Heading down Ohope beach this afternoon its great to see large areas taped off with good signage about the rare birds NZ dotterel and Variable oystercatcher that nest along this coastline. Dotterel and variable oystercatchers were present in pairs ready for the new breeding season.
Its also good to see that the NZ Coastal Policy Statement is quoted in respect to controlling vehicles on beaches 'where damage to people, wildlife and other aspects of the wildlife might result'
Tomorrow we will follow the coastal road and explore the Opotiki side off the harbour staying at Ohiwa.
The estuary is extensive with views to Whakari ( White Island) and Motuhora Island (Whale Island ) was one of the first Islands to become pest free in NZ. Its now a designated as a Wildlife sanctuary. Interesting to see several flocks of oystercatchers flying in formation across the water to feeding sites. One of these flocks had 25 birds.
Ohiwa spit is a pretty little settlement to stay the night and I took the opportunity to climb the Ohiwa bush loop track to the Onekawa pa site which had stunning views all around. Now its time for a beach walk and then watch the sun go down.
An interesting visit to this beautiful area with walks to Te Muri and Mitre Bay. Interesting to meet two young people flying a drone and after I had counted 54 Variable oystercatchers, 24 South Island pied oystercatchers and two NZ dotterels resting ( roosting) at high tide just a couple of hours earlier. on the beach. That's a very good number of Variable oystercatchers.
I was keen to chat with the pilots of the drone and ask them if they understood that the Regional parks are no fly zones. They quickly brought back the zone from a great height and that was the end of that. The Rangers do an extraordinary job keeping these reserves in such good order but I guess the behaviour of visitors is always unpredictable.
The following day it was great to meet with and chat to Cimino and I thank him for the link to the Mahurangi News magazine just passed on. Cimino is the editor of this magazine which is full of very interesting articles. I will settle down with a coffee to read this after my high tide shorebird count at Shoal estuary his morning.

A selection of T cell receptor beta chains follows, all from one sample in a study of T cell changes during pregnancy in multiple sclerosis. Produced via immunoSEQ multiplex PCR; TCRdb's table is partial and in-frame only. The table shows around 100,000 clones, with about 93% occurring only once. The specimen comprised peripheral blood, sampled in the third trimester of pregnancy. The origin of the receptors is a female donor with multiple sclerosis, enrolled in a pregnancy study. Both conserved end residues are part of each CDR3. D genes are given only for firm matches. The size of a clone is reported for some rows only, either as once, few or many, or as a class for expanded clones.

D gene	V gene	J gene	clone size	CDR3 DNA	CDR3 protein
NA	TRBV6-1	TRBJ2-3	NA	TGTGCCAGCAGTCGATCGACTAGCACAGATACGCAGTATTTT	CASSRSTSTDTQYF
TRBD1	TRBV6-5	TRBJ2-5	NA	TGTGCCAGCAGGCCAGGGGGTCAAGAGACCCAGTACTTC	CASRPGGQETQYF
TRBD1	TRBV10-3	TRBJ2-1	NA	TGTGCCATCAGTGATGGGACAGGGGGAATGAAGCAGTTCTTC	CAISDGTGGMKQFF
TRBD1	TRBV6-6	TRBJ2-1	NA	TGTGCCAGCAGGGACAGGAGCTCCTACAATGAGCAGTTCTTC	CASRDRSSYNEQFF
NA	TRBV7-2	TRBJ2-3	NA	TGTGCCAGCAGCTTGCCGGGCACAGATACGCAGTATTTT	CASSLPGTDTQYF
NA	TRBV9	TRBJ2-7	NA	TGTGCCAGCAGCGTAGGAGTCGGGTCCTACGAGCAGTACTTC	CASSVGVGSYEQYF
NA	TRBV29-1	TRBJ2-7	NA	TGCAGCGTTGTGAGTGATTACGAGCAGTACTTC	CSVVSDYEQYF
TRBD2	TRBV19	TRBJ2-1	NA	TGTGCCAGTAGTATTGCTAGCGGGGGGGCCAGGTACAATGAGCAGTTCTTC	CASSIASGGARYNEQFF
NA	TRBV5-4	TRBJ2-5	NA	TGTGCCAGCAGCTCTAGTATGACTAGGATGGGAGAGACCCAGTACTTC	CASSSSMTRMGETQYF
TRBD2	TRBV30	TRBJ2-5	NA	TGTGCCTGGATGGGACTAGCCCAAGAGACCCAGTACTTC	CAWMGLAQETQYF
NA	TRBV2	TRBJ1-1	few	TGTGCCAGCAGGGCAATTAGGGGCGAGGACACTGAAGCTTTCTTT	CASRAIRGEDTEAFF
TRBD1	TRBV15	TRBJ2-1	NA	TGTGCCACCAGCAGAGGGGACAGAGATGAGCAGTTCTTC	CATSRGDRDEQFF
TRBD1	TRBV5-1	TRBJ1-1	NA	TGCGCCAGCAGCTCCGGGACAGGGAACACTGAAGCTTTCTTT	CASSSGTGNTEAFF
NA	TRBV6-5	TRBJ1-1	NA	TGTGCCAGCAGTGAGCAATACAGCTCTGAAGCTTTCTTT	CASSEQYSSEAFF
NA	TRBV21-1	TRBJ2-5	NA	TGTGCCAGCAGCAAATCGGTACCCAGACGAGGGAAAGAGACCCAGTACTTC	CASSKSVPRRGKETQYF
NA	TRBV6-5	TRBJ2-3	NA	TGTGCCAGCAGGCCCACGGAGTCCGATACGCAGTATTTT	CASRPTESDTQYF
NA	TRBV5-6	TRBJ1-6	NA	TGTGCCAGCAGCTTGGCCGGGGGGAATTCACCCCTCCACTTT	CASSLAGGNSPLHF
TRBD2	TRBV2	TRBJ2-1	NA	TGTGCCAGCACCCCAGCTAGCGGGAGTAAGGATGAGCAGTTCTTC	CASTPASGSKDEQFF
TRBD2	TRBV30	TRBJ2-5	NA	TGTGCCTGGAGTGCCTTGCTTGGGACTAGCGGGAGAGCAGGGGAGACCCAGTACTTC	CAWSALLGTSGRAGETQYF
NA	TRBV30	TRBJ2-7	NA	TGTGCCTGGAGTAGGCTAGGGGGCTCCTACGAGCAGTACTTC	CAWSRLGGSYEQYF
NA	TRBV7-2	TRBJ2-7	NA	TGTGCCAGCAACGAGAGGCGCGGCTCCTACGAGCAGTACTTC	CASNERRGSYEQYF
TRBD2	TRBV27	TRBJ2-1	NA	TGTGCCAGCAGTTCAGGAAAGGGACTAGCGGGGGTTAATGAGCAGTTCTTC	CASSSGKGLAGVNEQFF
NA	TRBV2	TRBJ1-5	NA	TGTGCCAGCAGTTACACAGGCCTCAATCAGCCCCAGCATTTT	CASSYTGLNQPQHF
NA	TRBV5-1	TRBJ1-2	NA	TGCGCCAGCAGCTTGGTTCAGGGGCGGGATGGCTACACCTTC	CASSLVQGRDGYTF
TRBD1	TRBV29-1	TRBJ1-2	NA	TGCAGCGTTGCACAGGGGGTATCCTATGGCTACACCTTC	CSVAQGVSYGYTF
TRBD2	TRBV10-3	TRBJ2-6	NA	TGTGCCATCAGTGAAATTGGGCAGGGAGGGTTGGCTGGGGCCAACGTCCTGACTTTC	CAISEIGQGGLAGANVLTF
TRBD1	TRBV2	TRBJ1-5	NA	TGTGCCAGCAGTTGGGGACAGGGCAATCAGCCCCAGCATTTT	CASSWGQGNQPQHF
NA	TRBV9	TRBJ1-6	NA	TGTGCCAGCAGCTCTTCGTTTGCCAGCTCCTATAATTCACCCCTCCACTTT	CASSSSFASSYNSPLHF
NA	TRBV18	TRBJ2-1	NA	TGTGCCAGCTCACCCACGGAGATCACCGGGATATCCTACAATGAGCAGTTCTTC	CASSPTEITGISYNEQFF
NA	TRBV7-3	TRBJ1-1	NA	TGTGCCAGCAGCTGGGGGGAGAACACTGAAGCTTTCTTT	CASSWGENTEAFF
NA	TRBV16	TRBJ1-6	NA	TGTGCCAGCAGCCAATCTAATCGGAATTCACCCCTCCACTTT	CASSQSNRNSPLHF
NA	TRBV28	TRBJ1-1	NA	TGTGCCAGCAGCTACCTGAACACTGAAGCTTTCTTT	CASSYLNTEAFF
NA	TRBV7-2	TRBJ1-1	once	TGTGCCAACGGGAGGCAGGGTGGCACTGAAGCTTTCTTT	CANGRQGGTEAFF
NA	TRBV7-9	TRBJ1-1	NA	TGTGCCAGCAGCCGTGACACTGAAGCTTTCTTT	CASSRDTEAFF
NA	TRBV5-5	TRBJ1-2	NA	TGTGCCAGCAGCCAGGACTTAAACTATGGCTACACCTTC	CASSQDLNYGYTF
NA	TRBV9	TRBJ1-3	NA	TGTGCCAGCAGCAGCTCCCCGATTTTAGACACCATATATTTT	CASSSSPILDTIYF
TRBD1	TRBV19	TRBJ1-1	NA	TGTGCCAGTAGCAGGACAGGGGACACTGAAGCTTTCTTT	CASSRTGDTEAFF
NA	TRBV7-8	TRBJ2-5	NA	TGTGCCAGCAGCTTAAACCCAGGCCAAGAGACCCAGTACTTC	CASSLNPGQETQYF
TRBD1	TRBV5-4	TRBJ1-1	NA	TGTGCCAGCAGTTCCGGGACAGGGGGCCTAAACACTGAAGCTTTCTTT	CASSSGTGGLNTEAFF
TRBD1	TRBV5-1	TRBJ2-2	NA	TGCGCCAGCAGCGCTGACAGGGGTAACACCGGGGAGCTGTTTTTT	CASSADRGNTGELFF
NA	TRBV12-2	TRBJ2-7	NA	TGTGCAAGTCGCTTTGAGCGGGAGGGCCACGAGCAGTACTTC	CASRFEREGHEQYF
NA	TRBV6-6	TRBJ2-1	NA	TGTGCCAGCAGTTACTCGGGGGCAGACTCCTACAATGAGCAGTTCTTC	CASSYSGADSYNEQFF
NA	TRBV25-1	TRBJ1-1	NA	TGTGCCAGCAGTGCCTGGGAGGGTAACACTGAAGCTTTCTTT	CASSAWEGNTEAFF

An interesting talk by Osana about Birds & Bee keeping as part of a gathering at the Miranda shorebird centre to Farewell the birds as they head of on their migrations to the Northern hemisphere in the case of the godwit and to the South Island for the wrybill.
More to follow.
It has been quite a time since I climbed the hill at the campsite end of Matauri bay to visit the memorial to the sinking of the Greenpeace ship, the Rainbow Warrior. The ship was blown up and deliberately sunk on orders of the French Government on July10th 1985.
This event was in direct retaliation for the protest and anti nuclear stance that Greenpeace and New Zealand had taken against the testing of nuclear devices in the Pacific by the French Government.
A great find down a short gravel road the beautiful little Mahinepua bay complete with walkway out on the peninsular.
Tauranga Bay with white fronted terns diving for fish.
More to follow.....
|The views from the top just stunning and worth the hill climb.|
|Variable Oystercatcher family|
|8 week + oystercatcher chick|
More to follow.........................
More to follow ...........................
A delightful place to stay. The Kohuroa walkway is always worth spending some time enjoying the waterfalls and kauri trees. It now has newly constructed kauri boot cleaning stations at either end.
Around the rocks with their interesting rock pools from the main beach is a rocky bay and I spent some hours watching a dotterel family. Two adults and two well developed young birds fledged but still watched over by attentive parent birds.
|This seasons fledged young|
|Adult dotterel with worn feathers watches over two fledged young birds.|
|Adult bird keeps an eye out for aerial predators|
|Fledged young bird with adult behind|
Photos to follow.